A former Linn-Benton Community College student and Chinese national was sentenced to more than three years in federal prison on Monday for trafficking fake and altered Apple iPhones.
Quan Jiang, 30, had previously pleaded guilty to trafficking in counterfeit goods in May in U.S. District Court in Portland.
Jiang was importing fake and altered Apple iPhones from Hong Kong, then submitting them to Apple in exchange for genuine warranty replacement phones to be sold on the Chinese market, according to the U.S. Attorney’s Office.
In just more than two years, Jiang, an LBCC engineering student, imported more than 2,000 inoperable counterfeit iPhones. He ultimately obtained approximately 1,500 replacement iPhones, each with a resale value of roughly $600.
His scheme first came to the attention of law enforcement in April 2017, when U.S. Customs and Border Protection seized a shipment of 28 smartphones en route to Jiang in Corvallis.
In October that year, Customs and Border Protection seized a similar shipment of 25 Apple smartphones.
Customs and Border Protection sent Jiang a notice of seizure, indicating that Apple representatives had confirmed the phones were counterfeit. Nevertheless, three more shipments, each with 29 iPhones, were seized by the agency in November 2017.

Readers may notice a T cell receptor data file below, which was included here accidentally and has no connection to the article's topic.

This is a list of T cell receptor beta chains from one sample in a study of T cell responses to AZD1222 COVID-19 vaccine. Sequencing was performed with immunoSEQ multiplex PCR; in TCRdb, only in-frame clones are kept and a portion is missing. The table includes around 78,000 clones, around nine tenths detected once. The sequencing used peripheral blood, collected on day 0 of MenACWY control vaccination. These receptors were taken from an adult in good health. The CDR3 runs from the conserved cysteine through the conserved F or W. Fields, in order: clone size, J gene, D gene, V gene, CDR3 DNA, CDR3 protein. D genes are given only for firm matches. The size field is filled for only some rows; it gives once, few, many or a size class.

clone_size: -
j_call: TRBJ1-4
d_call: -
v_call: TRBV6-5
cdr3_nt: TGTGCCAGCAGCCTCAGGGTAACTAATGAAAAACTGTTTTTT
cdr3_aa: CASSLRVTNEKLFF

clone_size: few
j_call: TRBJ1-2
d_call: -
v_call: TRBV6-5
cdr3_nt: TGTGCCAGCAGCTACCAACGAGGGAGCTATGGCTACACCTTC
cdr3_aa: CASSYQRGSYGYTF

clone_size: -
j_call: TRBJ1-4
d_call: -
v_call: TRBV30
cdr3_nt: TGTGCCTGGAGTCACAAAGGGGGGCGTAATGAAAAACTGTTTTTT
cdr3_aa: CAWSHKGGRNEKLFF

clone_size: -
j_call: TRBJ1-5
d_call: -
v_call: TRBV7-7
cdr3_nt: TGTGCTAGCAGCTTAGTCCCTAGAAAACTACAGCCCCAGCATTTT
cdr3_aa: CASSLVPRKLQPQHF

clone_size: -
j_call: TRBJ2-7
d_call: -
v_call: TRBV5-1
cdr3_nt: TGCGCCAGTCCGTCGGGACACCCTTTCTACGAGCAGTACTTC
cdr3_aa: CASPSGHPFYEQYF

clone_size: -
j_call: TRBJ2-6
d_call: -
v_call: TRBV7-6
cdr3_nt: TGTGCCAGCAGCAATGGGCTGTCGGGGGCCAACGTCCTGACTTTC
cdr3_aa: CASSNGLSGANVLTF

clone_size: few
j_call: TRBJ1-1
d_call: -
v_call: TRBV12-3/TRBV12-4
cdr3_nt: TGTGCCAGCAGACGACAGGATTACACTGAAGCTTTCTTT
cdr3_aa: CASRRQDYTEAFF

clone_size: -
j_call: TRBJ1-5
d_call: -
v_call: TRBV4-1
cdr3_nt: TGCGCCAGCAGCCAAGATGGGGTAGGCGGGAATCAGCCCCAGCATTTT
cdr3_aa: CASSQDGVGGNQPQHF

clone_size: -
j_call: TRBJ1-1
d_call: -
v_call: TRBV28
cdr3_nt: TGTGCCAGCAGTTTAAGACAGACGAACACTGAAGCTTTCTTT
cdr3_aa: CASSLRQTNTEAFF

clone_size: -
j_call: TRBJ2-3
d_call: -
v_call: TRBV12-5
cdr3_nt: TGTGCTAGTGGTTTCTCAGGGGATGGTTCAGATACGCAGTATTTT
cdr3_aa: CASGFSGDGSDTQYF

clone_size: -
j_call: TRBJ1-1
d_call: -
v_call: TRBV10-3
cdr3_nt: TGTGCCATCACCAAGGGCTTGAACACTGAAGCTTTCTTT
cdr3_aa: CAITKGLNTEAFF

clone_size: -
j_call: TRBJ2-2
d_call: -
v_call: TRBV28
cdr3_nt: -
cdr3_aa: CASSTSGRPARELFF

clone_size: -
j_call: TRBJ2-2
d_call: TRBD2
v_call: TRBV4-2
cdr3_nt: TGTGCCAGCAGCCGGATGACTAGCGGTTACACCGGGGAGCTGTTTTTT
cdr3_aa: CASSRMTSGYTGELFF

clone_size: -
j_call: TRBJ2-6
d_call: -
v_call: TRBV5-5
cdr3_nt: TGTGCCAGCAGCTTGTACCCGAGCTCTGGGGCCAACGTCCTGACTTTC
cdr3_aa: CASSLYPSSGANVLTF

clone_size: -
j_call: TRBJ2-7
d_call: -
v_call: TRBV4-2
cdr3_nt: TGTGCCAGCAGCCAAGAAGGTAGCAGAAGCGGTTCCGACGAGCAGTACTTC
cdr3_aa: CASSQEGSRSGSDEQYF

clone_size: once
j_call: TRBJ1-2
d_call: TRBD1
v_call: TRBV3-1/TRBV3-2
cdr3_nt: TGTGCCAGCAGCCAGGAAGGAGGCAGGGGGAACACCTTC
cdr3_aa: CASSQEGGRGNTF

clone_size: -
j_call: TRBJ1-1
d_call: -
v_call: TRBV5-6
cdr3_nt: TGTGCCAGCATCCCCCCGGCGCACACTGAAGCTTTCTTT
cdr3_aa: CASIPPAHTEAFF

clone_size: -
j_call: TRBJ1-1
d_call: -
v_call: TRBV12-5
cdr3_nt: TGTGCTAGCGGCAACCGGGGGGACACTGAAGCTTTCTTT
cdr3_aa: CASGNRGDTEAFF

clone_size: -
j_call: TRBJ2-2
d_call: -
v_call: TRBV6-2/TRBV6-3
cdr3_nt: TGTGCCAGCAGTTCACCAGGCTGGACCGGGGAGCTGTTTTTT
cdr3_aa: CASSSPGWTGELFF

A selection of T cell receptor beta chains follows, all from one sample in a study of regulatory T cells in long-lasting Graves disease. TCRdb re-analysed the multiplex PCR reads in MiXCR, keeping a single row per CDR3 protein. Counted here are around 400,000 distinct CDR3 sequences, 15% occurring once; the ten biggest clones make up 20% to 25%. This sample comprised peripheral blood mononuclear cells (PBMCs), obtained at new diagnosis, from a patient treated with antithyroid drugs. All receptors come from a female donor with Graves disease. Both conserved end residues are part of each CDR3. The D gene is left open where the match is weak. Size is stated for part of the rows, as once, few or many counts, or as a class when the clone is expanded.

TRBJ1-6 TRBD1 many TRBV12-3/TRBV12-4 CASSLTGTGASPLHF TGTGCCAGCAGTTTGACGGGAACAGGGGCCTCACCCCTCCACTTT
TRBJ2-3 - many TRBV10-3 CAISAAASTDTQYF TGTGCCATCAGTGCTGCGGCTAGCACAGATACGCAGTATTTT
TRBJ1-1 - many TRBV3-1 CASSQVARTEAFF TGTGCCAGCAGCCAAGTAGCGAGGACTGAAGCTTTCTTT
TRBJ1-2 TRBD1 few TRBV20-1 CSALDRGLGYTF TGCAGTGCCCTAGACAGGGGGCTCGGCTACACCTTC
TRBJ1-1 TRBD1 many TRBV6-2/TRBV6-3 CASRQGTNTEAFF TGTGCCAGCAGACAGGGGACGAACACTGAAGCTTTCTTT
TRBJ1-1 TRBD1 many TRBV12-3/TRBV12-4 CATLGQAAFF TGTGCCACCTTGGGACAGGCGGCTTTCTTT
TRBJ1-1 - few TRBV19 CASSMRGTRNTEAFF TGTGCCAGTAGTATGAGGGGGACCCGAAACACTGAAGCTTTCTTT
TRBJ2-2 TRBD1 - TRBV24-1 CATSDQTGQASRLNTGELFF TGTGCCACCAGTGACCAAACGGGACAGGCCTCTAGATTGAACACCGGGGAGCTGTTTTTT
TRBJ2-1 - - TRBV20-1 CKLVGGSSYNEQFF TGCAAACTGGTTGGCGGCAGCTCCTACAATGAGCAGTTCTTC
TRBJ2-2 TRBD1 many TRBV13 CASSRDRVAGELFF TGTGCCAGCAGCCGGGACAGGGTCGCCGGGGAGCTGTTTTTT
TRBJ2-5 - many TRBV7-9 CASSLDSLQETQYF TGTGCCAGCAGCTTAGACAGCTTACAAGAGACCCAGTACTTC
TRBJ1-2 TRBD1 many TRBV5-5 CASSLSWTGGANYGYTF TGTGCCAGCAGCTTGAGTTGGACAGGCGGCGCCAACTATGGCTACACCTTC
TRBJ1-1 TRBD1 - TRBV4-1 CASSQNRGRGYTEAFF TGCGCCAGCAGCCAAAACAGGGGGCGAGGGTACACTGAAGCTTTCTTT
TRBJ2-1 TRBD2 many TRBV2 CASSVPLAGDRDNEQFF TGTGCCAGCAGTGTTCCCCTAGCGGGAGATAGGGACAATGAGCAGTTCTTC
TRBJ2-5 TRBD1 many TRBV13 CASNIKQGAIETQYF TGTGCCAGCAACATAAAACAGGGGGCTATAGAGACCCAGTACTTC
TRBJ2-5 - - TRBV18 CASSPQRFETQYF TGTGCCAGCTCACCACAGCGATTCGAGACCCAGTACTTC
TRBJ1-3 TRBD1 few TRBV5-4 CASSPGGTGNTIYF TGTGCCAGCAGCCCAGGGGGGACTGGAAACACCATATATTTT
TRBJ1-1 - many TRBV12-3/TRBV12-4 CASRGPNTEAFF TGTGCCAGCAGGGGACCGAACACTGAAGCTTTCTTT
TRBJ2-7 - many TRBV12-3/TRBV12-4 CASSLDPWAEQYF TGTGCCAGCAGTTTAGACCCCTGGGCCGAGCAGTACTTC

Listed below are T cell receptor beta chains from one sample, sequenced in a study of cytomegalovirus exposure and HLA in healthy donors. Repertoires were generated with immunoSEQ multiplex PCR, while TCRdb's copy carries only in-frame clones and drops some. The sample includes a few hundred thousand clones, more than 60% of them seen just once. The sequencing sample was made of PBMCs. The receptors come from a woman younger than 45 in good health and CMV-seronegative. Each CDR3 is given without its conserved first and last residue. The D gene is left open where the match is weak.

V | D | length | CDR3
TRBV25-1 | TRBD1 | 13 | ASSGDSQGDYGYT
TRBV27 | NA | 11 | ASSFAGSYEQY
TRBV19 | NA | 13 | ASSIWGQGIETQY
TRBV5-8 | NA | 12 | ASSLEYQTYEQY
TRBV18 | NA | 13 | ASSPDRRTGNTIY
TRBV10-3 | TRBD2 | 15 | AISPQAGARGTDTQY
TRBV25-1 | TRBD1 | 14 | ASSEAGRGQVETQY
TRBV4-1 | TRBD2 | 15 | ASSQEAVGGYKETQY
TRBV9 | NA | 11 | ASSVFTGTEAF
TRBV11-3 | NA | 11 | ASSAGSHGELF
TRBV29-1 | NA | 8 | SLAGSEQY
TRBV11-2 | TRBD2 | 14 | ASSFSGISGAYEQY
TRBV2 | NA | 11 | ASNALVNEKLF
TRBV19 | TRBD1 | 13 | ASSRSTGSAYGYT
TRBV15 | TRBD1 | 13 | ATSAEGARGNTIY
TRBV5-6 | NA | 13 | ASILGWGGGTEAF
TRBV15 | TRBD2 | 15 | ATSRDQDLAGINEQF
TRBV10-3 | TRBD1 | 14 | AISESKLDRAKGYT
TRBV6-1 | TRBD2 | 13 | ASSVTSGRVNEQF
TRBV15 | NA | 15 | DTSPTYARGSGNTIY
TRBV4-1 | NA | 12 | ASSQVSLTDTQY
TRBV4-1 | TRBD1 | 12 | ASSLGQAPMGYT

According to court documents, between Jan. 1, 2016, and Feb. 1, 2018, Jiang would regularly receive packages containing between 20 to 30 counterfeit iPhones. Using various assumed names, he would submit each phone to Apple in person or online for a warranty replacement. He would then ship the genuine replacement devices he received back to China for resale, according to the news release.
In exchange for this service, Jiang’s associate would pay Jiang’s mother, also residing in China, who would in turn deposit the money into Jiang’s bank account.
U.S. District Judge Karin J. Immergut sentenced Jiang to three years and one month in federal prison, rejecting a request from Jiang's attorney for probation.
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